12 July 2009

Alekhine Leaves Russia

It's clear from my post on Alekhine's Record in Russia that Alekhine's development as a chess player faced serious obstacles in the years before he left Russia. After the first World War and the 1917 revolution, he played in only three tournaments before leaving his native country in 1921, at age 28. After leaving Russia, never to return, he played three important tournaments in 1921, four in 1922, and three in 1923, before playing a single event in 1924, the great New York tournament, where he finished third behind Lasker and Capablanca.

It's ironic that Alekhine left Russia at the same time the Soviet Union was making its first tiny steps toward eventual domination of international chess (see The Father of Soviet Chess?). In Soviet School of Chess, Kotov & Yudovich only mention Alekhine's departure in hindsight.

During the last years of his life he was keenly aware of his separation from his native land. He realized he had made a great mistake in leaving it in 1921. This realization added torment and tragedy to his last years. He died in Portugal in 1946, in poverty and loneliness,

Whether he would have lived as long had he remained in the USSR is open to speculation. As I mentioned in Chigorin and His Contemporaries, discussing the same book,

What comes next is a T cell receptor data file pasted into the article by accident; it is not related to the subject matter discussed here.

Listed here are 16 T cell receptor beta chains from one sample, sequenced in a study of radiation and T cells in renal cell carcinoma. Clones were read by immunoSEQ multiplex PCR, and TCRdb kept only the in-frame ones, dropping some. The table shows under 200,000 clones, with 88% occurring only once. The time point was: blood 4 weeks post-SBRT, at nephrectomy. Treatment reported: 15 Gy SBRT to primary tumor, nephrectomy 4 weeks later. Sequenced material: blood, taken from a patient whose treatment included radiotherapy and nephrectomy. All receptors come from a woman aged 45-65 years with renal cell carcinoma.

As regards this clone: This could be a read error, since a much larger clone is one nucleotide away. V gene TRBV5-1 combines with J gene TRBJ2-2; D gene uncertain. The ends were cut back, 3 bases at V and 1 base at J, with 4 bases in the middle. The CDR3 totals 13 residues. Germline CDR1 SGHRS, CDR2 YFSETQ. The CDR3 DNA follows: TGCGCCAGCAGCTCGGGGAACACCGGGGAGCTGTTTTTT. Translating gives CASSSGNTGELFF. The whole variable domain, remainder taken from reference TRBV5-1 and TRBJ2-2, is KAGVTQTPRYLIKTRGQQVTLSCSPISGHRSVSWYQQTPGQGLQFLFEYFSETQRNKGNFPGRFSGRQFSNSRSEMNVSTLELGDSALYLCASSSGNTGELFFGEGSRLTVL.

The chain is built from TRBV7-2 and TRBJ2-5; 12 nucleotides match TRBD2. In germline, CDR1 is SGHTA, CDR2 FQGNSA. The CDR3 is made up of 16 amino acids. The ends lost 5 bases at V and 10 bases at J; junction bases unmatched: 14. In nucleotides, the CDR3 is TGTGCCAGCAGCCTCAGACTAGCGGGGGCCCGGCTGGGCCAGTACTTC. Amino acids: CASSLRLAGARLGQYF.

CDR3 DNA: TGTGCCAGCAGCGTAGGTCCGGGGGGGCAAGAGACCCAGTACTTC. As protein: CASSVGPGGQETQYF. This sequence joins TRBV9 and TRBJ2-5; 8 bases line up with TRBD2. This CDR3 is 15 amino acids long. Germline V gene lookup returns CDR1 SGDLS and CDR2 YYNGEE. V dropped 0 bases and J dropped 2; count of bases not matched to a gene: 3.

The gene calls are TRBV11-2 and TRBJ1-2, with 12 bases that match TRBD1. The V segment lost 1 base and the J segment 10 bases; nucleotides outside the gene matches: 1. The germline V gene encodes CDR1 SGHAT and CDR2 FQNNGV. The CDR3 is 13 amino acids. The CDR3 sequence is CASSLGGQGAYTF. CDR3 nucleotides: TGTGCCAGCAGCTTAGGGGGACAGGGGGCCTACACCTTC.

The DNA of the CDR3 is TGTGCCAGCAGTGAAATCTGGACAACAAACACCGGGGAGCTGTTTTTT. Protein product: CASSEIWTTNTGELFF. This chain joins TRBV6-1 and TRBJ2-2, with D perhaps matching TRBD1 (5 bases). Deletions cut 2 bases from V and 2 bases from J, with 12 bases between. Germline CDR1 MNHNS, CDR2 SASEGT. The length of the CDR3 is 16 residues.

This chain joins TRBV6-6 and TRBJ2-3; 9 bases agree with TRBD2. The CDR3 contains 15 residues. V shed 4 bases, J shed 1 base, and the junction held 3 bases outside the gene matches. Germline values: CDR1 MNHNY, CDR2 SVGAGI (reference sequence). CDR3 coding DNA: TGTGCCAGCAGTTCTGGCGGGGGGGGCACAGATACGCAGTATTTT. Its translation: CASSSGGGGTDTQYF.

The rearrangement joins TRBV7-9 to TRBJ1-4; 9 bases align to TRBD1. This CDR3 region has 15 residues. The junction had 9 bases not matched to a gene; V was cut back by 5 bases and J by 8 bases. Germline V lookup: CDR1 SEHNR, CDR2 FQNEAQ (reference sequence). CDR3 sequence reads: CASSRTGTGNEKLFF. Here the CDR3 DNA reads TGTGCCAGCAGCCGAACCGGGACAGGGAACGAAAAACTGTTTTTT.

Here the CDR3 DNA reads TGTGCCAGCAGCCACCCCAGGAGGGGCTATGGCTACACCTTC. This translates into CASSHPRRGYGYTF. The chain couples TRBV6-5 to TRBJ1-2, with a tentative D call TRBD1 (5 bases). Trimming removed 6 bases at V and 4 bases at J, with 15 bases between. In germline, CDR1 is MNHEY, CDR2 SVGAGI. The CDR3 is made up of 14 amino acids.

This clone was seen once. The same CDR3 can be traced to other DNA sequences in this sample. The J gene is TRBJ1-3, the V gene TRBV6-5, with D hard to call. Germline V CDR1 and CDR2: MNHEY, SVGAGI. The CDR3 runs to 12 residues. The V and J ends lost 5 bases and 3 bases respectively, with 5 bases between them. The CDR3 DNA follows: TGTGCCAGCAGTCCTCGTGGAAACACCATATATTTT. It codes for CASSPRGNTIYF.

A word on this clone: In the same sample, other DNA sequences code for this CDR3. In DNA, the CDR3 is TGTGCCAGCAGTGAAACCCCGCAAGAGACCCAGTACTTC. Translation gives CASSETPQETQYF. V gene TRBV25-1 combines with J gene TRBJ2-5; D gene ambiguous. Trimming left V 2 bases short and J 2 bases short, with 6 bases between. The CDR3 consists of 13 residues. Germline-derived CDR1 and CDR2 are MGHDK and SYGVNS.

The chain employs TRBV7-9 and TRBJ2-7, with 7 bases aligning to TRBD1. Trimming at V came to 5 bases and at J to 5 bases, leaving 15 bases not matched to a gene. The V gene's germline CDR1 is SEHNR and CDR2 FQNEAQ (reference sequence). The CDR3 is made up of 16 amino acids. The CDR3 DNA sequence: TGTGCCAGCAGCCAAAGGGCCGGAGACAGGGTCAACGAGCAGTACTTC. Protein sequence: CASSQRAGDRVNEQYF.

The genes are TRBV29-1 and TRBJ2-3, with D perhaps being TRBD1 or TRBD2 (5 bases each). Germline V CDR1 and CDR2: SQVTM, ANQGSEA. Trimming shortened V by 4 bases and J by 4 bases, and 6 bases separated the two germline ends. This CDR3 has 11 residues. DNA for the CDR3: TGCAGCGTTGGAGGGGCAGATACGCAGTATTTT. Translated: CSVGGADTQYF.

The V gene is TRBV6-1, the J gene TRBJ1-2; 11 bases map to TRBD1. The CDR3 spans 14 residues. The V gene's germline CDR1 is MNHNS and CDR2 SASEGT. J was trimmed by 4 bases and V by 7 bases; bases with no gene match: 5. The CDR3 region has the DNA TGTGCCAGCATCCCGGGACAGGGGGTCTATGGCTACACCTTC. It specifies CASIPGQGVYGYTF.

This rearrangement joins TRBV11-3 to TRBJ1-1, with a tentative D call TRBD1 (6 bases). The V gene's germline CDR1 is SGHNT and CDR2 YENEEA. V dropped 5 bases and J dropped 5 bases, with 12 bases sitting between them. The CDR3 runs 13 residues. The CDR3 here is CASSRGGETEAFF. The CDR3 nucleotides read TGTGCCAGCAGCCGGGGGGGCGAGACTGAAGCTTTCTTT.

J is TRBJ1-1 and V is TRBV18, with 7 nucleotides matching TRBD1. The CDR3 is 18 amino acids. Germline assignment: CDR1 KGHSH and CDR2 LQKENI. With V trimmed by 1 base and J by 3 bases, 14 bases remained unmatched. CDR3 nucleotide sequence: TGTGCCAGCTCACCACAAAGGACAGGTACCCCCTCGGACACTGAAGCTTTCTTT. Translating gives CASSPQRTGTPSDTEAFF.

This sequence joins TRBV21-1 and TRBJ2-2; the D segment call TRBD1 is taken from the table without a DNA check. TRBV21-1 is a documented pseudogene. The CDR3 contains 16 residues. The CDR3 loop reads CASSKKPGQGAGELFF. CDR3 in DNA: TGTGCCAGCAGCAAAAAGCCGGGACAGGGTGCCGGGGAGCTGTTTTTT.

It's also worth noting that half of chapter three, on Alekhine ('Russia's Greatest Player'), is spent on the fourth World Champion's contributions to opening theory. In the 1950s, when the book was written, was it safer to write about chess openings than about facts that were contrary to the Soviet world view?

Kasparov, in My Great Predecessors I, noted that Alekhine received permission to leave Russia at the same time that Capablanca was playing Lasker in their 1921 World Championship match. In his book Alexander Alekhine, Kotov noted that Capablanca's victory over Lasker, combined with Alekhine's first place finishes, also in 1921, at Triberg, Budapest, and The Hague marked the Russian as Capablanca's main challenger. Kotov wrote,

Alas, fortune had prepared a blow against [Alekhine]. At the London international tournament [1922] Capablanca was in splendid form. The 34-year-old champion was at the height of his powers, and at the zenith of his successes. [...] How could anyone compete in those days with the brilliant envoy from Cuba? The world champion won game after game in London, drawing further and further away from his rivals. [...] It is true that, in this tournament as well, [Alekhine] was able to leave the other challengers behind, but neither on results, nor in quality of play, could he compare himself with the World Champion.

Alekhine's drive to procure and win a match against the Cuban goes beyond the objectives of my series on the Soviet School. Again, we can only speculate whether he would have had the opportunity to play Capablanca had he remained in Russia, but I tend to think that, given Capablanca's financial conditions, the match would not have taken place.

Of the 100 games in Alekhine's own book, My Best Games of Chess 1908-1923, 53 are from the period where he lived in Russia. Three of the 53 are correspondence games from 1908-09, when he was developing into a strong master. How many of his correspondence games are on record?

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